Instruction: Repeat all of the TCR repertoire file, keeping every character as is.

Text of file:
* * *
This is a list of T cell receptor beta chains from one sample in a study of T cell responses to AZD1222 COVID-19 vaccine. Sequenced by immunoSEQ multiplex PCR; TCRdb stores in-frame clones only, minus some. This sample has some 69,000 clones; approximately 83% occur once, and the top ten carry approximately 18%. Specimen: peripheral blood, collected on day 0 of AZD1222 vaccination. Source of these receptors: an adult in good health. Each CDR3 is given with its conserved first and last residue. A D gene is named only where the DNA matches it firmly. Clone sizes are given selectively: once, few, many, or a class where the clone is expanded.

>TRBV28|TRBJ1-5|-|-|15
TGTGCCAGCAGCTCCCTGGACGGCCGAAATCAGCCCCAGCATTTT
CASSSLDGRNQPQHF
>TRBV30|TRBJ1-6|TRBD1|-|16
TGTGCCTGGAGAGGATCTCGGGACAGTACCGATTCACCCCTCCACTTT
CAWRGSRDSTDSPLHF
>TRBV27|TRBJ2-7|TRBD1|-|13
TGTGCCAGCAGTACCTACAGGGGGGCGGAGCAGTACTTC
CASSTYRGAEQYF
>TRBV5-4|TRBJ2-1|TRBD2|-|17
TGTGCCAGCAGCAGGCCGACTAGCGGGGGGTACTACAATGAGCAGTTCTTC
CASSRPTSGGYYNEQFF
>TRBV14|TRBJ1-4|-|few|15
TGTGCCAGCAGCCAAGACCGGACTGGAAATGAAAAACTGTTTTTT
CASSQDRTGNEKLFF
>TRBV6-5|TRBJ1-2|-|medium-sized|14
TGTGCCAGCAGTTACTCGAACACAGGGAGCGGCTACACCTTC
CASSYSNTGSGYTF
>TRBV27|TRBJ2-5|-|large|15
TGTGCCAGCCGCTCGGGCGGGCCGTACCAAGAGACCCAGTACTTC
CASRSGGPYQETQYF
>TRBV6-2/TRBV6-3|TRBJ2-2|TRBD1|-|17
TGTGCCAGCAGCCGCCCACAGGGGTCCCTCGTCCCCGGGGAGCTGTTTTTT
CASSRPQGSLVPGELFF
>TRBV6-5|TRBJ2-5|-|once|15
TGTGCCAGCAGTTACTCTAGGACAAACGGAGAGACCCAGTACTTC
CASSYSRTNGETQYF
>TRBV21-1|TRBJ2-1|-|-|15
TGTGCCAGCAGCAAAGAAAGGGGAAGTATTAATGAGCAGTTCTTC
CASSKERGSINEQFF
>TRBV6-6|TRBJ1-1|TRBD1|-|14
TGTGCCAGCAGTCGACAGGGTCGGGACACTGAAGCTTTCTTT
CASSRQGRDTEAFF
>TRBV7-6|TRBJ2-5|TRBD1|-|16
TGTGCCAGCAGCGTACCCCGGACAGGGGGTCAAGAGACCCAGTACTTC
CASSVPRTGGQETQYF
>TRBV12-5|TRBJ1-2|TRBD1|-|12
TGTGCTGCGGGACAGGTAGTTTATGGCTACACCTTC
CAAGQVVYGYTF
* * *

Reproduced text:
This is a list of T cell receptor beta chains from one sample in a study of T cell responses to AZD1222 COVID-19 vaccine. Sequenced by immunoSEQ multiplex PCR; TCRdb stores in-frame clones only, minus some. This sample has some 69,000 clones; approximately 83% occur once, and the top ten carry approximately 18%. Specimen: peripheral blood, collected on day 0 of AZD1222 vaccination. Source of these receptors: an adult in good health. Each CDR3 is given with its conserved first and last residue. A D gene is named only where the DNA matches it firmly. Clone sizes are given selectively: once, few, many, or a class where the clone is expanded.

>TRBV28|TRBJ1-5|-|-|15
TGTGCCAGCAGCTCCCTGGACGGCCGAAATCAGCCCCAGCATTTT
CASSSLDGRNQPQHF
>TRBV30|TRBJ1-6|TRBD1|-|16
TGTGCCTGGAGAGGATCTCGGGACAGTACCGATTCACCCCTCCACTTT
CAWRGSRDSTDSPLHF
>TRBV27|TRBJ2-7|TRBD1|-|13
TGTGCCAGCAGTACCTACAGGGGGGCGGAGCAGTACTTC
CASSTYRGAEQYF
>TRBV5-4|TRBJ2-1|TRBD2|-|17
TGTGCCAGCAGCAGGCCGACTAGCGGGGGGTACTACAATGAGCAGTTCTTC
CASSRPTSGGYYNEQFF
>TRBV14|TRBJ1-4|-|few|15
TGTGCCAGCAGCCAAGACCGGACTGGAAATGAAAAACTGTTTTTT
CASSQDRTGNEKLFF
>TRBV6-5|TRBJ1-2|-|medium-sized|14
TGTGCCAGCAGTTACTCGAACACAGGGAGCGGCTACACCTTC
CASSYSNTGSGYTF
>TRBV27|TRBJ2-5|-|large|15
TGTGCCAGCCGCTCGGGCGGGCCGTACCAAGAGACCCAGTACTTC
CASRSGGPYQETQYF
>TRBV6-2/TRBV6-3|TRBJ2-2|TRBD1|-|17
TGTGCCAGCAGCCGCCCACAGGGGTCCCTCGTCCCCGGGGAGCTGTTTTTT
CASSRPQGSLVPGELFF
>TRBV6-5|TRBJ2-5|-|once|15
TGTGCCAGCAGTTACTCTAGGACAAACGGAGAGACCCAGTACTTC
CASSYSRTNGETQYF
>TRBV21-1|TRBJ2-1|-|-|15
TGTGCCAGCAGCAAAGAAAGGGGAAGTATTAATGAGCAGTTCTTC
CASSKERGSINEQFF
>TRBV6-6|TRBJ1-1|TRBD1|-|14
TGTGCCAGCAGTCGACAGGGTCGGGACACTGAAGCTTTCTTT
CASSRQGRDTEAFF
>TRBV7-6|TRBJ2-5|TRBD1|-|16
TGTGCCAGCAGCGTACCCCGGACAGGGGGTCAAGAGACCCAGTACTTC
CASSVPRTGGQETQYF
>TRBV12-5|TRBJ1-2|TRBD1|-|12
TGTGCTGCGGGACAGGTAGTTTATGGCTACACCTTC
CAAGQVVYGYTF